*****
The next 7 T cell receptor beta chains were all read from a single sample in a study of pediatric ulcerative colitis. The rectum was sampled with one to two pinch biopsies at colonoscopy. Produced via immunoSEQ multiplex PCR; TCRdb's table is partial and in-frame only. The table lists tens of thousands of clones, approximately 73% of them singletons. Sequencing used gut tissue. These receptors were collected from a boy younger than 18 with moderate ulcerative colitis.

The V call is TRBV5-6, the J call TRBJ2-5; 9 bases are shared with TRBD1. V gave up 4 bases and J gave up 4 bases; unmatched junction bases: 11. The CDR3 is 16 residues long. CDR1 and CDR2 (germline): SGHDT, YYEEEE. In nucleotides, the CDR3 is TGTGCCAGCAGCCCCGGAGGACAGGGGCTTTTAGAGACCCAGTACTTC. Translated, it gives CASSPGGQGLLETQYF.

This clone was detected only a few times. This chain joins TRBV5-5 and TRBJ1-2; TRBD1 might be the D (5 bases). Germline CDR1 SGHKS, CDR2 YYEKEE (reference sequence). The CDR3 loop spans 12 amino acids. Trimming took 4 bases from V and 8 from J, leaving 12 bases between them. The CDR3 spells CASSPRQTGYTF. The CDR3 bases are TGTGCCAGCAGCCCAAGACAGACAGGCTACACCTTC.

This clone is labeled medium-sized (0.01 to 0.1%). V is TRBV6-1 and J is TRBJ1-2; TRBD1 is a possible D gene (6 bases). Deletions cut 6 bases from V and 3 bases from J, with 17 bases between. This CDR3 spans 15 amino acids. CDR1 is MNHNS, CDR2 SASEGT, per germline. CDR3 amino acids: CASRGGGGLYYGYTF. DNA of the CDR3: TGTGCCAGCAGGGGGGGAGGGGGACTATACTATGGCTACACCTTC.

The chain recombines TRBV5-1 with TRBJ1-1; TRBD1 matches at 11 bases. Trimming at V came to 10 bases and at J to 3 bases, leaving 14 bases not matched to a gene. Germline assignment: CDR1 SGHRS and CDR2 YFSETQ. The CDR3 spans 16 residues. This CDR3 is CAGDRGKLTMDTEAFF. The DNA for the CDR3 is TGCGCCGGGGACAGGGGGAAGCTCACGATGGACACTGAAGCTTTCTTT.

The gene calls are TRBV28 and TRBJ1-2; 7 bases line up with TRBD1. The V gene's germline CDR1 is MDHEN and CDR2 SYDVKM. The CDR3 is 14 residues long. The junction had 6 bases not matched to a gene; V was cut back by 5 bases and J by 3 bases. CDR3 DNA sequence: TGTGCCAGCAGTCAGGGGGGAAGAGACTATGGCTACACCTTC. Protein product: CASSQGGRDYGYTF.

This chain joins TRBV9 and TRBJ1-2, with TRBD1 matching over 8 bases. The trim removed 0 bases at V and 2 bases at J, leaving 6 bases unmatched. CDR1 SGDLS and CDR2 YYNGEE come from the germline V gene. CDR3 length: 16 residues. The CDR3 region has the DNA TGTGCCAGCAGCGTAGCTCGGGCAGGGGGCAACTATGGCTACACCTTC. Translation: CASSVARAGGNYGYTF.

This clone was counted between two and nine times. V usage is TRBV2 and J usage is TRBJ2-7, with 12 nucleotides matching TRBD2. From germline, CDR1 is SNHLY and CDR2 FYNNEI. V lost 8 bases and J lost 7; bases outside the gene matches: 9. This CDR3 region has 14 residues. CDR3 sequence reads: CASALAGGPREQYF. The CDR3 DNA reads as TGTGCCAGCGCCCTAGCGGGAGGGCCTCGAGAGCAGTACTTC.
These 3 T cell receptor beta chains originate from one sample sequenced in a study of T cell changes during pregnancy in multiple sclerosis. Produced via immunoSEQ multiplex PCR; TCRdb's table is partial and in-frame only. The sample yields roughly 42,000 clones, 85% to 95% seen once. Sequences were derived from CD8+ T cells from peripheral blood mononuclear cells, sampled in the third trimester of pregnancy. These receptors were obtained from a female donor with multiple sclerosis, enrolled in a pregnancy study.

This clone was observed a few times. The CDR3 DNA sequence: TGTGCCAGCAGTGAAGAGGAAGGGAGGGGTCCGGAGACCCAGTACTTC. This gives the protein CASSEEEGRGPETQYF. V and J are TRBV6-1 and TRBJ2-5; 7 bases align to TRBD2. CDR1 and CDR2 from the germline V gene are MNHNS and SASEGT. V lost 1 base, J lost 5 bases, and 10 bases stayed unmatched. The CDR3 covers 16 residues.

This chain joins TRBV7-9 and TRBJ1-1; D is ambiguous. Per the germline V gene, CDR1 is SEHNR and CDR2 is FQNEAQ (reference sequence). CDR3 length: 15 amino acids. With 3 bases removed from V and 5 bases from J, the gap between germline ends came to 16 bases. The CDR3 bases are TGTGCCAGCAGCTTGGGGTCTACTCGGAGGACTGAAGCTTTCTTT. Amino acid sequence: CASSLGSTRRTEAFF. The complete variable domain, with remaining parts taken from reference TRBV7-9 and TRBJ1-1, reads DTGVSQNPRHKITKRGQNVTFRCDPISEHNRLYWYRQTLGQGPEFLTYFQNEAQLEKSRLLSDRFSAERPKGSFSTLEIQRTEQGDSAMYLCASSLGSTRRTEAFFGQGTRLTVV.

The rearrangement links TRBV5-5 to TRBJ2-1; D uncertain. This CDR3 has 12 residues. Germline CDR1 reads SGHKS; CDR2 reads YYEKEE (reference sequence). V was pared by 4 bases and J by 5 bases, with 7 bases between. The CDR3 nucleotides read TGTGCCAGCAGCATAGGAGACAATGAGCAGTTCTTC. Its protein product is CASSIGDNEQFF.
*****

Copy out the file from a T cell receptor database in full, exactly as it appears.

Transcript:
The next 7 T cell receptor beta chains were all read from a single sample in a study of pediatric ulcerative colitis. The rectum was sampled with one to two pinch biopsies at colonoscopy. Produced via immunoSEQ multiplex PCR; TCRdb's table is partial and in-frame only. The table lists tens of thousands of clones, approximately 73% of them singletons. Sequencing used gut tissue. These receptors were collected from a boy younger than 18 with moderate ulcerative colitis.

The V call is TRBV5-6, the J call TRBJ2-5; 9 bases are shared with TRBD1. V gave up 4 bases and J gave up 4 bases; unmatched junction bases: 11. The CDR3 is 16 residues long. CDR1 and CDR2 (germline): SGHDT, YYEEEE. In nucleotides, the CDR3 is TGTGCCAGCAGCCCCGGAGGACAGGGGCTTTTAGAGACCCAGTACTTC. Translated, it gives CASSPGGQGLLETQYF.

This clone was detected only a few times. This chain joins TRBV5-5 and TRBJ1-2; TRBD1 might be the D (5 bases). Germline CDR1 SGHKS, CDR2 YYEKEE (reference sequence). The CDR3 loop spans 12 amino acids. Trimming took 4 bases from V and 8 from J, leaving 12 bases between them. The CDR3 spells CASSPRQTGYTF. The CDR3 bases are TGTGCCAGCAGCCCAAGACAGACAGGCTACACCTTC.

This clone is labeled medium-sized (0.01 to 0.1%). V is TRBV6-1 and J is TRBJ1-2; TRBD1 is a possible D gene (6 bases). Deletions cut 6 bases from V and 3 bases from J, with 17 bases between. This CDR3 spans 15 amino acids. CDR1 is MNHNS, CDR2 SASEGT, per germline. CDR3 amino acids: CASRGGGGLYYGYTF. DNA of the CDR3: TGTGCCAGCAGGGGGGGAGGGGGACTATACTATGGCTACACCTTC.

The chain recombines TRBV5-1 with TRBJ1-1; TRBD1 matches at 11 bases. Trimming at V came to 10 bases and at J to 3 bases, leaving 14 bases not matched to a gene. Germline assignment: CDR1 SGHRS and CDR2 YFSETQ. The CDR3 spans 16 residues. This CDR3 is CAGDRGKLTMDTEAFF. The DNA for the CDR3 is TGCGCCGGGGACAGGGGGAAGCTCACGATGGACACTGAAGCTTTCTTT.

The gene calls are TRBV28 and TRBJ1-2; 7 bases line up with TRBD1. The V gene's germline CDR1 is MDHEN and CDR2 SYDVKM. The CDR3 is 14 residues long. The junction had 6 bases not matched to a gene; V was cut back by 5 bases and J by 3 bases. CDR3 DNA sequence: TGTGCCAGCAGTCAGGGGGGAAGAGACTATGGCTACACCTTC. Protein product: CASSQGGRDYGYTF.

This chain joins TRBV9 and TRBJ1-2, with TRBD1 matching over 8 bases. The trim removed 0 bases at V and 2 bases at J, leaving 6 bases unmatched. CDR1 SGDLS and CDR2 YYNGEE come from the germline V gene. CDR3 length: 16 residues. The CDR3 region has the DNA TGTGCCAGCAGCGTAGCTCGGGCAGGGGGCAACTATGGCTACACCTTC. Translation: CASSVARAGGNYGYTF.

This clone was counted between two and nine times. V usage is TRBV2 and J usage is TRBJ2-7, with 12 nucleotides matching TRBD2. From germline, CDR1 is SNHLY and CDR2 FYNNEI. V lost 8 bases and J lost 7; bases outside the gene matches: 9. This CDR3 region has 14 residues. CDR3 sequence reads: CASALAGGPREQYF. The CDR3 DNA reads as TGTGCCAGCGCCCTAGCGGGAGGGCCTCGAGAGCAGTACTTC.
These 3 T cell receptor beta chains originate from one sample sequenced in a study of T cell changes during pregnancy in multiple sclerosis. Produced via immunoSEQ multiplex PCR; TCRdb's table is partial and in-frame only. The sample yields roughly 42,000 clones, 85% to 95% seen once. Sequences were derived from CD8+ T cells from peripheral blood mononuclear cells, sampled in the third trimester of pregnancy. These receptors were obtained from a female donor with multiple sclerosis, enrolled in a pregnancy study.

This clone was observed a few times. The CDR3 DNA sequence: TGTGCCAGCAGTGAAGAGGAAGGGAGGGGTCCGGAGACCCAGTACTTC. This gives the protein CASSEEEGRGPETQYF. V and J are TRBV6-1 and TRBJ2-5; 7 bases align to TRBD2. CDR1 and CDR2 from the germline V gene are MNHNS and SASEGT. V lost 1 base, J lost 5 bases, and 10 bases stayed unmatched. The CDR3 covers 16 residues.

This chain joins TRBV7-9 and TRBJ1-1; D is ambiguous. Per the germline V gene, CDR1 is SEHNR and CDR2 is FQNEAQ (reference sequence). CDR3 length: 15 amino acids. With 3 bases removed from V and 5 bases from J, the gap between germline ends came to 16 bases. The CDR3 bases are TGTGCCAGCAGCTTGGGGTCTACTCGGAGGACTGAAGCTTTCTTT. Amino acid sequence: CASSLGSTRRTEAFF. The complete variable domain, with remaining parts taken from reference TRBV7-9 and TRBJ1-1, reads DTGVSQNPRHKITKRGQNVTFRCDPISEHNRLYWYRQTLGQGPEFLTYFQNEAQLEKSRLLSDRFSAERPKGSFSTLEIQRTEQGDSAMYLCASSLGSTRRTEAFFGQGTRLTVV.

The rearrangement links TRBV5-5 to TRBJ2-1; D uncertain. This CDR3 has 12 residues. Germline CDR1 reads SGHKS; CDR2 reads YYEKEE (reference sequence). V was pared by 4 bases and J by 5 bases, with 7 bases between. The CDR3 nucleotides read TGTGCCAGCAGCATAGGAGACAATGAGCAGTTCTTC. Its protein product is CASSIGDNEQFF.